• Barb Weir September 2, 2012 at 4:04 pm #

          Bismarck was just a commie wannabe. Much too progressive for the U.S. Republican Party.

  2. pgg804 August 19, 2012 at 2:26 pm #

    Another funny article Barb. He looks like he could be Eisenhower’s running mate or the father in the “Leave it to Beaver” sitcom.

    • Barb Weir August 20, 2012 at 9:03 am #

      I think he would consider Eisenhower a socialist. Under E’s administration, the upper tax bracket was more than 90%, almost three times what it is now.

  3. who_me August 19, 2012 at 4:01 pm #

    http://www.funnyordie.com/videos/87be7156f5/republicans-get-in-my-vagina

    Republicans, Get In My Vagina!

    Kate Beckinsale, Judy Greer and Andrea Savage “spread” the message that the one thing women really want in their vagina is the government.”

  4. Eileen Fleming August 19, 2012 at 9:03 pm #

    If I can’t laugh it’s not my revolution, so thanks for this piece;

    But seriously, “There are only two feelings. Love and Fear. There are only two activities. Love and Fear. There are only two motives, two procedures, two frameworks, two results. Love and Fear. Love and Fear. Love and Fear” and if there is NO Compassion within a Christian-it is the Antichrist [meaning against Christ] that rules their hearts.

    http://wearewideawake.org/index.php?option=com_content&task=view&id=2305&Itemid=256

    • Barb Weir September 2, 2012 at 4:08 pm #

      This gives rise to an argument: whether it is better to be loved than feared, or the opposite. The answer is that one would like to be both, but since it is difficult to combine the two it is much safer to be feared than loved, if one of the two has to make way. For generally speaking, one can say the following about men: they are ungrateful, inconsistent, feigners and dissimulators, avoiders of danger, eager for gain, and whilst it profits them they are all yours. They will offer you their blood, their property, their life and their offspring when your need for them is remote. But when your needs are pressing, they turn away. The prince who depends entirely on their words perishes when he finds he has not taken any other precautions. This is because friendships purchased with money and not by greatness and nobility of spirit are paid for, but not collected, and when you need them they cannot be used. Men are less worried about harming somebody who makes himself loved than someone who makes himself feared, for love is held by a chain of obligation which, since men are bad, is broken at every opportunity for personal gain. Fear, on the other hand, is maintained by a dread of punishment which will never desert you.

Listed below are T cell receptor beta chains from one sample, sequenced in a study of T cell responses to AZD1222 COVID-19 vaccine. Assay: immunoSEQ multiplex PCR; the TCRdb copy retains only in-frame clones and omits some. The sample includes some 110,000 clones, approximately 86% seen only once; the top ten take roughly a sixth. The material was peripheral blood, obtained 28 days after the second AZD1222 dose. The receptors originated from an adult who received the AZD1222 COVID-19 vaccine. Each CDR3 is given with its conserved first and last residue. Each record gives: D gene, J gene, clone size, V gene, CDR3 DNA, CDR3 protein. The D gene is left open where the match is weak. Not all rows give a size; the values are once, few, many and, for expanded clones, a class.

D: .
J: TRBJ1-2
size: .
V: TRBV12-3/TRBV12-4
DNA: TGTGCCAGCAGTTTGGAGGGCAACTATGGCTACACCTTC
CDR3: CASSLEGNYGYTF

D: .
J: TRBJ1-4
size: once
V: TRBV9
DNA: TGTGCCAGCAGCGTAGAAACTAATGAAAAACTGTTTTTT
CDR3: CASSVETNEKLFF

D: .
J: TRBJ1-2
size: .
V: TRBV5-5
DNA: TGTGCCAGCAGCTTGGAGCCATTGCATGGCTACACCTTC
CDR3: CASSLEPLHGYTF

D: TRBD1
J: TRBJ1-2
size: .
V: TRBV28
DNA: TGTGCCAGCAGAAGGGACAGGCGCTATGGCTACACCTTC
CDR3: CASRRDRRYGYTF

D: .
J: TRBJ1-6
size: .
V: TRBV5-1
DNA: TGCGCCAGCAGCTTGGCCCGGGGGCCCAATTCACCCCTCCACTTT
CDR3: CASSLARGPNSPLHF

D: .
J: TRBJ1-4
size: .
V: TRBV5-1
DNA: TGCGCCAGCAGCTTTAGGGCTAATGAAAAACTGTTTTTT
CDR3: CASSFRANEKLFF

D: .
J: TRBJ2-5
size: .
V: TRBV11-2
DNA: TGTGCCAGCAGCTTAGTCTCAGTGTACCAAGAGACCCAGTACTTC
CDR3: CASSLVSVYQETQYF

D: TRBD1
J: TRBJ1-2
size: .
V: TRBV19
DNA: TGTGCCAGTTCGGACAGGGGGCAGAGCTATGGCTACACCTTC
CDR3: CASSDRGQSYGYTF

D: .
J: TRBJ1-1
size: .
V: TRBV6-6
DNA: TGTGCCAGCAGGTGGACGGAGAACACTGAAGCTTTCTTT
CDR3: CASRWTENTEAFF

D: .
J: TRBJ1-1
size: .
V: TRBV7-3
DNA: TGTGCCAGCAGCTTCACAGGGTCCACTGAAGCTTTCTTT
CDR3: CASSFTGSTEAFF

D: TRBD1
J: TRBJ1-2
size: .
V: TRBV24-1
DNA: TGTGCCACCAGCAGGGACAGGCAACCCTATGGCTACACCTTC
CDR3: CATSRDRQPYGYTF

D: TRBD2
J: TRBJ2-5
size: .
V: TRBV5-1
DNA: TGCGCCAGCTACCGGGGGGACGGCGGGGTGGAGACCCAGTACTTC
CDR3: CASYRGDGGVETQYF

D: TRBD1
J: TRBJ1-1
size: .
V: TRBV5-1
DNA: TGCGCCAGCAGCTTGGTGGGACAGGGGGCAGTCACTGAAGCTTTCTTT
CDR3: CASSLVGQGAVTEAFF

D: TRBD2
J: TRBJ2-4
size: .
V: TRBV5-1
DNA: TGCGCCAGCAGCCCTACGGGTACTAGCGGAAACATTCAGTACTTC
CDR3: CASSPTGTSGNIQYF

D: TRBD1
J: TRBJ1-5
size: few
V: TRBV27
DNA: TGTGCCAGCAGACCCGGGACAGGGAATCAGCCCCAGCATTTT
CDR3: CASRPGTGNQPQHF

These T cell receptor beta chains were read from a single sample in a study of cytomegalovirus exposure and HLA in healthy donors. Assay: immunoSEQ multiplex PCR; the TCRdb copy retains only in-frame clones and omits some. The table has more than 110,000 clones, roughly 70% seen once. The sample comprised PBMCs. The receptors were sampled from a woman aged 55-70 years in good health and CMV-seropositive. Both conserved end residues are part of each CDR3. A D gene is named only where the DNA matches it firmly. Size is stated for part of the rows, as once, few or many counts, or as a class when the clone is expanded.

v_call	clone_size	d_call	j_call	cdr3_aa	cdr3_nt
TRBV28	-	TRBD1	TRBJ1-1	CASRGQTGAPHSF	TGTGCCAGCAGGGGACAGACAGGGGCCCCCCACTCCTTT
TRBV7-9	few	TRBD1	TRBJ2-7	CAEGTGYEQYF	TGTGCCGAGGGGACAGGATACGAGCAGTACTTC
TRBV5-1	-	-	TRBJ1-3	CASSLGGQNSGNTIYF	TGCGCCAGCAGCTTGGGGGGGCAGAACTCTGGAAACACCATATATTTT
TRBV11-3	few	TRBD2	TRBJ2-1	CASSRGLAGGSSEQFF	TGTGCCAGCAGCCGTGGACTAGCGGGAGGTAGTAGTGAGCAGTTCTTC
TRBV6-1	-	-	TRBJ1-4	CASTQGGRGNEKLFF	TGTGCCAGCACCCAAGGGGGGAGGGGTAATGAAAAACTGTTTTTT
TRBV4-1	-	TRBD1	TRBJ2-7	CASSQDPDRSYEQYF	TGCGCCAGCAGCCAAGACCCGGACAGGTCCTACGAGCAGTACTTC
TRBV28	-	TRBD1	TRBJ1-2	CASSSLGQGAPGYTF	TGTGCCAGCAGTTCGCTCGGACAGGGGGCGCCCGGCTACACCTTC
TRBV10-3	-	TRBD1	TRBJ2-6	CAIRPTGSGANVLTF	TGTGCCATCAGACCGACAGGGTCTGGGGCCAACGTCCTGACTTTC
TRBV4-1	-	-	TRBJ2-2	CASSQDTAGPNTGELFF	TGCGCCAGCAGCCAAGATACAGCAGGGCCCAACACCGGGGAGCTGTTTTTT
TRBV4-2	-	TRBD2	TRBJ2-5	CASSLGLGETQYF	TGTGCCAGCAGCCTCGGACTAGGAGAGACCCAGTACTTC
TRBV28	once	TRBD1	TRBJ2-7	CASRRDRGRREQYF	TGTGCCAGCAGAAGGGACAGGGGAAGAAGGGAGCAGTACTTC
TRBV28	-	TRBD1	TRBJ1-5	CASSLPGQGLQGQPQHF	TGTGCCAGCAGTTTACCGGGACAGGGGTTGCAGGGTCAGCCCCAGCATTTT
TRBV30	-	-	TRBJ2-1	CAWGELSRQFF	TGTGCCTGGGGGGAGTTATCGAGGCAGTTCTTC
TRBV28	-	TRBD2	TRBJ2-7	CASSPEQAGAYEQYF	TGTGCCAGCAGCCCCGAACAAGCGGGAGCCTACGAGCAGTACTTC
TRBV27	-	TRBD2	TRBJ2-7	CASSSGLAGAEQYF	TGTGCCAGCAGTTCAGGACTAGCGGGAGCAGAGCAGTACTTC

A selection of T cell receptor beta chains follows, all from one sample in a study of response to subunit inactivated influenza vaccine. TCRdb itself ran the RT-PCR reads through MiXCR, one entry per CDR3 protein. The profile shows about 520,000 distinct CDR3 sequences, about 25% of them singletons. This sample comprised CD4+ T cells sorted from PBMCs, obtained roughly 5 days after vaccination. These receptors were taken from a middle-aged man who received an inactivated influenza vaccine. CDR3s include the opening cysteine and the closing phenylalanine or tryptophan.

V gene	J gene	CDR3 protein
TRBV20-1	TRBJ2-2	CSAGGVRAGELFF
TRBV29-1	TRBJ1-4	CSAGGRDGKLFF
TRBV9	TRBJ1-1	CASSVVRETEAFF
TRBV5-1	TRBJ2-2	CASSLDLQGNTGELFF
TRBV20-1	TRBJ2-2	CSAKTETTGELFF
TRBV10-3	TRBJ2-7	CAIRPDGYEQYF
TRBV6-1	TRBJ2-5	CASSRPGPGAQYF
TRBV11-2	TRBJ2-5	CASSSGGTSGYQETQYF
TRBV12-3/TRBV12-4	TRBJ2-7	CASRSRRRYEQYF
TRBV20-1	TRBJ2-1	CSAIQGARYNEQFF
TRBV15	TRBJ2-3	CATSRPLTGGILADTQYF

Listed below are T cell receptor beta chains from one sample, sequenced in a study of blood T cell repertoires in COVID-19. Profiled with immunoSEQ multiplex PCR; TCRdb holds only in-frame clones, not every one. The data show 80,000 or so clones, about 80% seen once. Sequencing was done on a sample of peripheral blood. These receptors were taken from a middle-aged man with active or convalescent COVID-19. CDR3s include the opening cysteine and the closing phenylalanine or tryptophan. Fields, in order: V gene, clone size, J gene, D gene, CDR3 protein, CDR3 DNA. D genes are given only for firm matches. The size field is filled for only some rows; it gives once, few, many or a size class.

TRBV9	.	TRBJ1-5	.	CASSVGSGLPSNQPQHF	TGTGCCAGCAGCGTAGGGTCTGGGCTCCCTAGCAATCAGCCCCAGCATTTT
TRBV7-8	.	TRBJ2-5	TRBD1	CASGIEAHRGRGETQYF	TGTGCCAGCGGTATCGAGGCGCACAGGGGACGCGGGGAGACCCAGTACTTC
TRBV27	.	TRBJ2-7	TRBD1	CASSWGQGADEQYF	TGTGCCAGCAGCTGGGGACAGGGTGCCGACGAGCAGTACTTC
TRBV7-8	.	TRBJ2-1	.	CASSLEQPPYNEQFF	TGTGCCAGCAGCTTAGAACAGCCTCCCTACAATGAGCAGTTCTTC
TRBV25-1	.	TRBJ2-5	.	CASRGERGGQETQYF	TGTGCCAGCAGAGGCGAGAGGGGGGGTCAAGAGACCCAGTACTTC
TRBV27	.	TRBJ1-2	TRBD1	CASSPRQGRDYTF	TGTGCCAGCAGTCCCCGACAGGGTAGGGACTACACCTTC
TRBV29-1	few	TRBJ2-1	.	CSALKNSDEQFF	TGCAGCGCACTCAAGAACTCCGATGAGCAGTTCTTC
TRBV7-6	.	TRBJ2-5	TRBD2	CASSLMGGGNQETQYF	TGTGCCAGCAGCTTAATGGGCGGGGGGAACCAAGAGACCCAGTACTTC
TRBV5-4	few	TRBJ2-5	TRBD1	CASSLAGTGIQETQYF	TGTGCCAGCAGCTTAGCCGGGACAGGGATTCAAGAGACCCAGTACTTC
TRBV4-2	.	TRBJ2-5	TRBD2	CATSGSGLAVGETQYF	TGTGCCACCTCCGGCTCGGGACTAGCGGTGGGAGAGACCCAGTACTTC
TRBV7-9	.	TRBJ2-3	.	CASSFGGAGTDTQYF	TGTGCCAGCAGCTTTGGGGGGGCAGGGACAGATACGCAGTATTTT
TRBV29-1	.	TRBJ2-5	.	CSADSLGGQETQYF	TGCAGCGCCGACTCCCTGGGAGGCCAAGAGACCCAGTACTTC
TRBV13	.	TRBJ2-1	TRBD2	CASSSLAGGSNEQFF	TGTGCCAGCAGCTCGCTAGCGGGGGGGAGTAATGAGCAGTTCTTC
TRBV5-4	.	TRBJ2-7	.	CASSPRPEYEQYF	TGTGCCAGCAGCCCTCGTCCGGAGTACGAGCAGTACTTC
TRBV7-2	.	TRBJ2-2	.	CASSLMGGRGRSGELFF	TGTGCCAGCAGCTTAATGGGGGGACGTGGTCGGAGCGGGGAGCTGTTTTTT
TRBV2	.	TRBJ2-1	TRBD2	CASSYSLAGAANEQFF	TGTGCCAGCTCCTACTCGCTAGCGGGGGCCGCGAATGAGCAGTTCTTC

— The Prince, Niccolo Machiavelli (translation Stephen J. Milner)

      • who_me September 3, 2012 at 12:16 am #

        “The Prince, Niccolo Machiavelli”

        sounds like machy was your typical jewish ny middle-aged+, overweight, gay dress designer with a glandular problem, who has to pay for his “male” escort to the weekly, posh (always posh) yuppy brownnose event. :D

        • Ariadna Theokopoulos September 3, 2012 at 1:09 am #

          Some homosexuals did you wrong at some point, didn’t they?

          • who_me September 3, 2012 at 1:17 am #

            “Some homosexuals did you wrong at some point, didn’t they?”

            actually, no.

            why are you so sensitive about them? do you consider them something “special”. :D

          • Ariadna Theokopoulos September 3, 2012 at 2:10 am #